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Tag: funds

Hedge funds embrace machine learning—up to a point

Hedge funds embrace machine learning—up to a point

Finance
ARTIFICIAL intelligence (AI) has already changed some activities, including parts of finance like fraud prevention, but not yet fund management and stock-picking. That seems odd: machine learning, a subset of AI that excels at finding patterns and making predictions using reams of data, looks like an ideal tool for the business. Yet well-established “quant” hedge funds in London or New York are often sniffy about its potential. In San Francisco, however, where machine learning is so much part of the furniture the term features unexplained on roadside billboards, a cluster of upstart hedge funds has sprung up in order to exploit these techniques.These new hedgies are modest enough to concede some of their competitors’ points. Babak Hodjat, co-founder of Sentient Technologies, an AI startup
How to Foil 5 Common Bank Fees From Draining Your Funds

How to Foil 5 Common Bank Fees From Draining Your Funds

Finance
Shutterstock photoSavings and checking account fees - sometimes tucked away in the depths of a website's fine print - often crop up on our bank statements when we least expect them. But leave them unchecked and they can cost you several hundred dollars a year in extreme cases.Knowing how and when banks or credit unions can charge fees is the first step to avoiding them. Here are five of the most common bank fees that can drain your funds:1. Minimum balance or monthly feesMany financial institutions charge for simply maintaining an open checking or savings account. The good news is that most accounts provide a way to avoid the charge if you meet specific criteria, such as linking direct deposits or maintaining a balance over a certain dollar amount.But even tha...
Canada Pension Funds may drive in Rs 4000 crore to India

Canada Pension Funds may drive in Rs 4000 crore to India

Finance
Canada-based pension funds PSP Investments and Ontario Teachers’ Pension Plan (OTPP) are in talks to invest Rs 4,000 crore in an investment platform co-promoted by the government of India-sponsored National Investment and Infrastructure Fund (NIIF), persons directly familiar with the matter said. The funds could invest in a special purpose vehicle (SPV) floated by NIIF to fund toll and annuitybased road projects, they said. The three parties are currently negotiating the structure of the partnership, which could entail the creation of a supervisory board in which the funds will have representation. The board will monitor investments made by the SPV. NIIF may invest a similar amount of money in the SPV to acquire a proportionate equity holding in the investment platform or may rope in ot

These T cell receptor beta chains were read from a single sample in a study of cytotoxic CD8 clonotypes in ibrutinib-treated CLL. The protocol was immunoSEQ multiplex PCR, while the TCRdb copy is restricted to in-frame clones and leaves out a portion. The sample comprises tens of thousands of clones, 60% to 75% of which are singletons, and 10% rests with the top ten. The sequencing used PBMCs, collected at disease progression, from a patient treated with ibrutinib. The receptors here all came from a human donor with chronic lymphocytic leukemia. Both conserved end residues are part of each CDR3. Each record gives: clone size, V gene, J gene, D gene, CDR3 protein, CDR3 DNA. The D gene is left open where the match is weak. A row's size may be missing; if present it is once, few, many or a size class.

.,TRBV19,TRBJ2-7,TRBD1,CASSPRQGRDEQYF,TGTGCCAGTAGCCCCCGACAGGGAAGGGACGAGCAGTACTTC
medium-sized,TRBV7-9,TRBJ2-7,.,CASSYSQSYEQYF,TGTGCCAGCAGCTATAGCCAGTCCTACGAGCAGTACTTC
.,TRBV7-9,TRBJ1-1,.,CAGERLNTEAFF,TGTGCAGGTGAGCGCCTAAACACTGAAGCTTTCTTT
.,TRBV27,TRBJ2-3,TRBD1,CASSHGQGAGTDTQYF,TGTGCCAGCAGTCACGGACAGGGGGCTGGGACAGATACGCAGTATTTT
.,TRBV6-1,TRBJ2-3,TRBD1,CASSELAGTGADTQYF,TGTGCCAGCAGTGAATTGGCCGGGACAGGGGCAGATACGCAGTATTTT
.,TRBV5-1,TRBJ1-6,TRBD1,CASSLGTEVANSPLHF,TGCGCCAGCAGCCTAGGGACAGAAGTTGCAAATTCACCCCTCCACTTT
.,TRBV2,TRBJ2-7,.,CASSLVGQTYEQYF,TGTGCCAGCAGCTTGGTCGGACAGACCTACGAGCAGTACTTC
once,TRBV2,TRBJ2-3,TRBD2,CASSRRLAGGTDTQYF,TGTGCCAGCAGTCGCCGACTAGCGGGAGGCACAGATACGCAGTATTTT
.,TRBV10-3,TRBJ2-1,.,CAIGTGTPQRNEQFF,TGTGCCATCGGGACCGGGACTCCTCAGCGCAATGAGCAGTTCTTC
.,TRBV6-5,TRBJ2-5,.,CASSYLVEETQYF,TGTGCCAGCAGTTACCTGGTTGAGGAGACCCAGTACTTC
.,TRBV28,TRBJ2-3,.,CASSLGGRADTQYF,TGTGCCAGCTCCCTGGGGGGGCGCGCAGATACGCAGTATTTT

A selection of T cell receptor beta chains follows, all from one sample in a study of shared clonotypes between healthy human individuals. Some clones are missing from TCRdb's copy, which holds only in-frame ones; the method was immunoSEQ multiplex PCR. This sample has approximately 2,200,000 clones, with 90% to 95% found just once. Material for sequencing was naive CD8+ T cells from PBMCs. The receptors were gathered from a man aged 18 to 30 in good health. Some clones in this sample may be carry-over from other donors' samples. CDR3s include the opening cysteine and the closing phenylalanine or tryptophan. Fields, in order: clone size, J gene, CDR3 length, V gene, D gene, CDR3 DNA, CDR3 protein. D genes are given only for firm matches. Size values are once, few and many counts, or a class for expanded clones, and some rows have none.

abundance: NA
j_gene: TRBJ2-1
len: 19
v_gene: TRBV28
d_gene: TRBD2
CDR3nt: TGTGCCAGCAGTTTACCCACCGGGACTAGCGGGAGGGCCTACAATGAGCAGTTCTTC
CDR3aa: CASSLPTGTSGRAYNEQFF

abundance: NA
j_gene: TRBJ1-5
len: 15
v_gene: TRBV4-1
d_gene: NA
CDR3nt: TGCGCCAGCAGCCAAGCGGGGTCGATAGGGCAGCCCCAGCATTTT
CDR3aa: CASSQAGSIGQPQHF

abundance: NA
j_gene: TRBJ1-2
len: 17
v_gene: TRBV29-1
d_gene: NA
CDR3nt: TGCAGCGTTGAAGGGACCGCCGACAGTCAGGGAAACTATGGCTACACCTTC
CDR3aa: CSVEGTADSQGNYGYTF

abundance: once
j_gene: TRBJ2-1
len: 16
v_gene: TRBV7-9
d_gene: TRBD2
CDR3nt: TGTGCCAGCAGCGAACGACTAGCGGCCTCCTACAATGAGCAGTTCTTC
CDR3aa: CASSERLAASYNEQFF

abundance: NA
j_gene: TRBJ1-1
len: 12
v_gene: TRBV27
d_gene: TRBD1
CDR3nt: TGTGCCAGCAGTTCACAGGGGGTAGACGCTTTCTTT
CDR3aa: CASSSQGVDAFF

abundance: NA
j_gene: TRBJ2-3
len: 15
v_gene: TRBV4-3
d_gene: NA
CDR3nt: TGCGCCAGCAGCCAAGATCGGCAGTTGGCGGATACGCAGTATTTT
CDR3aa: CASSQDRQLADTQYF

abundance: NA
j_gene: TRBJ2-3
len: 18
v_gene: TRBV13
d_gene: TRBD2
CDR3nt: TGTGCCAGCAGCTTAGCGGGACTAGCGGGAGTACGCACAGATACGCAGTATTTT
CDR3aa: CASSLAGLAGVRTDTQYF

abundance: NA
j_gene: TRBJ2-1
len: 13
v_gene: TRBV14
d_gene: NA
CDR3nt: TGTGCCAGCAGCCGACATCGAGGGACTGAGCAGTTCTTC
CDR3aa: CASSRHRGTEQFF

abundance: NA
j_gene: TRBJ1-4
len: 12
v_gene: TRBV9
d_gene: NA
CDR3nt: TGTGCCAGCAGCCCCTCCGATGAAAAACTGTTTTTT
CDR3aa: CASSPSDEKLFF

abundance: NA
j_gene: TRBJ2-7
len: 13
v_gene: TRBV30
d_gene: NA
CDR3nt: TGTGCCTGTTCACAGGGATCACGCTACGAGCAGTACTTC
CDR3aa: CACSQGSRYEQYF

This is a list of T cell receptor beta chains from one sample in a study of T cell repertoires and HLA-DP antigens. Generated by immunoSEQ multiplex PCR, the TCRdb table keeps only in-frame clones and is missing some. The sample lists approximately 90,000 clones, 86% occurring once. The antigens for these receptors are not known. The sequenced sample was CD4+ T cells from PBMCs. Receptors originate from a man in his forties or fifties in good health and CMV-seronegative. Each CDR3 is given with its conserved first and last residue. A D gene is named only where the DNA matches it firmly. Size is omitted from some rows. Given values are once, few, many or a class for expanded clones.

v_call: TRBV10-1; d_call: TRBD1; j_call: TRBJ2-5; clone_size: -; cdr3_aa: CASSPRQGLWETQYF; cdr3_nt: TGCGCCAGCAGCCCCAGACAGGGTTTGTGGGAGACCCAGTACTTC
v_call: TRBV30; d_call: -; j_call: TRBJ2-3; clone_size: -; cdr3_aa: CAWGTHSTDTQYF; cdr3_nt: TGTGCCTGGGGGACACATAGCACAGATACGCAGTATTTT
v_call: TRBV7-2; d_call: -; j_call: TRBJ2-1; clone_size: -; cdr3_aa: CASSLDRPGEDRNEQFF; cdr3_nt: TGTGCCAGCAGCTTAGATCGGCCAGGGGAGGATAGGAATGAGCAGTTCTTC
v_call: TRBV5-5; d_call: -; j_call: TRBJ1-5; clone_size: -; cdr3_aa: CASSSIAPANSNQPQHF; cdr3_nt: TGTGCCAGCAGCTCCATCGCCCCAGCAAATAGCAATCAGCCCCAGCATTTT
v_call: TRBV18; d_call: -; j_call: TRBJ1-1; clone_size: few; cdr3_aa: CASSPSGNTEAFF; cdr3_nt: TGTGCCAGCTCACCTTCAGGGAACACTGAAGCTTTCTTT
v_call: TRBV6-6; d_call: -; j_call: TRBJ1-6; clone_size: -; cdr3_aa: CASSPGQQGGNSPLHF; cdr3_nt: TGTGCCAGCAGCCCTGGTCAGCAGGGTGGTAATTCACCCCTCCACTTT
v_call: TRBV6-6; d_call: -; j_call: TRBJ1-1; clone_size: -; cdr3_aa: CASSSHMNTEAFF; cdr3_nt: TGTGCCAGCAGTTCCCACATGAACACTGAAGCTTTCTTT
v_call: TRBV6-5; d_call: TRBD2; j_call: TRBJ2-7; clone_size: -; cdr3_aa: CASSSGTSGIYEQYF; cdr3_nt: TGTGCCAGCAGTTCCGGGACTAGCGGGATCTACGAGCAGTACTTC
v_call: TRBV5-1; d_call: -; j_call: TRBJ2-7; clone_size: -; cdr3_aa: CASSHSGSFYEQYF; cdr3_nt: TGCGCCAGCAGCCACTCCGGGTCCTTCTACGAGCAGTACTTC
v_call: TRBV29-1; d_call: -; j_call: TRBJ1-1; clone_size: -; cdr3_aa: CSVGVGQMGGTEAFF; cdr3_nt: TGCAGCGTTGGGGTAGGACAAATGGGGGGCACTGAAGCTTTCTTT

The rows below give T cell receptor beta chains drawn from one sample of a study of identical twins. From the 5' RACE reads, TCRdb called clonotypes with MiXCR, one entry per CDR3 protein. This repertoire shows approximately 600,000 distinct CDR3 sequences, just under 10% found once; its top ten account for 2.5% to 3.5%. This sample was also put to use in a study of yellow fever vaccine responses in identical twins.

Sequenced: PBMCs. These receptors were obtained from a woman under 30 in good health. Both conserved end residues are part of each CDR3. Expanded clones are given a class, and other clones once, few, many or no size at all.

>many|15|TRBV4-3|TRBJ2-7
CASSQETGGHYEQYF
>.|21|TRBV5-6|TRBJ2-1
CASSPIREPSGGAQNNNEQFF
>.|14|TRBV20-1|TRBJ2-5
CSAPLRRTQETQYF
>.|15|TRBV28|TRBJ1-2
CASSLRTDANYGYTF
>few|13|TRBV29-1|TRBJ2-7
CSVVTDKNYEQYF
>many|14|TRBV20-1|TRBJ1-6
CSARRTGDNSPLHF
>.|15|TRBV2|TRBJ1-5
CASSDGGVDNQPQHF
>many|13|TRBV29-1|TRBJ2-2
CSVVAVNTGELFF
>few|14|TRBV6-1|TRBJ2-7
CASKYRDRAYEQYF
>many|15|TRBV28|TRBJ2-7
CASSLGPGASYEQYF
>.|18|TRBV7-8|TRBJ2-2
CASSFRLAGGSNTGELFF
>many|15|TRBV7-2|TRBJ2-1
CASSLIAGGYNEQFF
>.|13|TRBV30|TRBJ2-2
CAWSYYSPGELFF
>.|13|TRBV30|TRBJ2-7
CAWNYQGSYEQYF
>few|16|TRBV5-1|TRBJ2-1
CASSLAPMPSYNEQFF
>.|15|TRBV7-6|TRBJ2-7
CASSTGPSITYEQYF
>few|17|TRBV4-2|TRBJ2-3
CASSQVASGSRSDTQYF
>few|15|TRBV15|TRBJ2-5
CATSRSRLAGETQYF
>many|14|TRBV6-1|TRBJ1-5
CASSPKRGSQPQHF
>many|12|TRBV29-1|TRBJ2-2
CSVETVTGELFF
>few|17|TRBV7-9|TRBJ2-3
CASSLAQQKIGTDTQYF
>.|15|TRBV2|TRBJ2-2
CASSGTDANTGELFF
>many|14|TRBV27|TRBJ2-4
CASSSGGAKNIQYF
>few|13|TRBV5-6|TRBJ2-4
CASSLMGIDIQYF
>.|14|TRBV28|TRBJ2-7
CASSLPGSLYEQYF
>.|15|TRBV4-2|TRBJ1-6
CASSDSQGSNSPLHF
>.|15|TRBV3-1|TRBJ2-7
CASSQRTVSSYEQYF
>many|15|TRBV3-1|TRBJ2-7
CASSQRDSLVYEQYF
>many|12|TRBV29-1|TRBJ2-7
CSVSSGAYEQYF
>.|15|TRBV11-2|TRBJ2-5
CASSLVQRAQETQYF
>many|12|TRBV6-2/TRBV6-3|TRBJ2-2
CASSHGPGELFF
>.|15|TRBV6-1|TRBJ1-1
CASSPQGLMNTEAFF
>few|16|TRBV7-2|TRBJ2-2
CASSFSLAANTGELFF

Some closed funds are ready to open for business again

Some closed funds are ready to open for business again

Finance
Managers of actively run funds can't seem to get a break these days, and that includes closed ones.With the rise of passive investing, their business model and sales pitch for active management have come under seemingly constant attack. The latest domino: funds that had previously been closed to new investors. These funds — often run by prominent managers — have seen outflows on par with open active funds. It's leading them to reopen their gates once again. For some out there, this gives an opportunity to buy.In a closed fund, the managers have decided not to accept new investors. This typically means that the popularity of a manager or a fund grew due to outstanding performance, leading investors to clamor. Once the assets under management become too large, the managers can't safely deplo
Govt funds controversial facial recognition tech

Govt funds controversial facial recognition tech

Technology
The Home Office plans to invest more in facial recognition technology for the police despite warnings that it could be illegal and concerns over surveillance.A number of police forces already use the technology to automatically identify people from social media images and CCTV recordings.Its use has been controversial in live-settings where people who are not suspected of any crimes could be checked against a police database and potentially arrested if the system delivers a false positive.Police have argued that the technology is accurate 95% of the time but critics have noted that this means for every 1,000 faces it scans there will be 50 incorrect matches.The technology, which works by creating a geometric profile of individuals' faces and comparing that profile against a database of oth...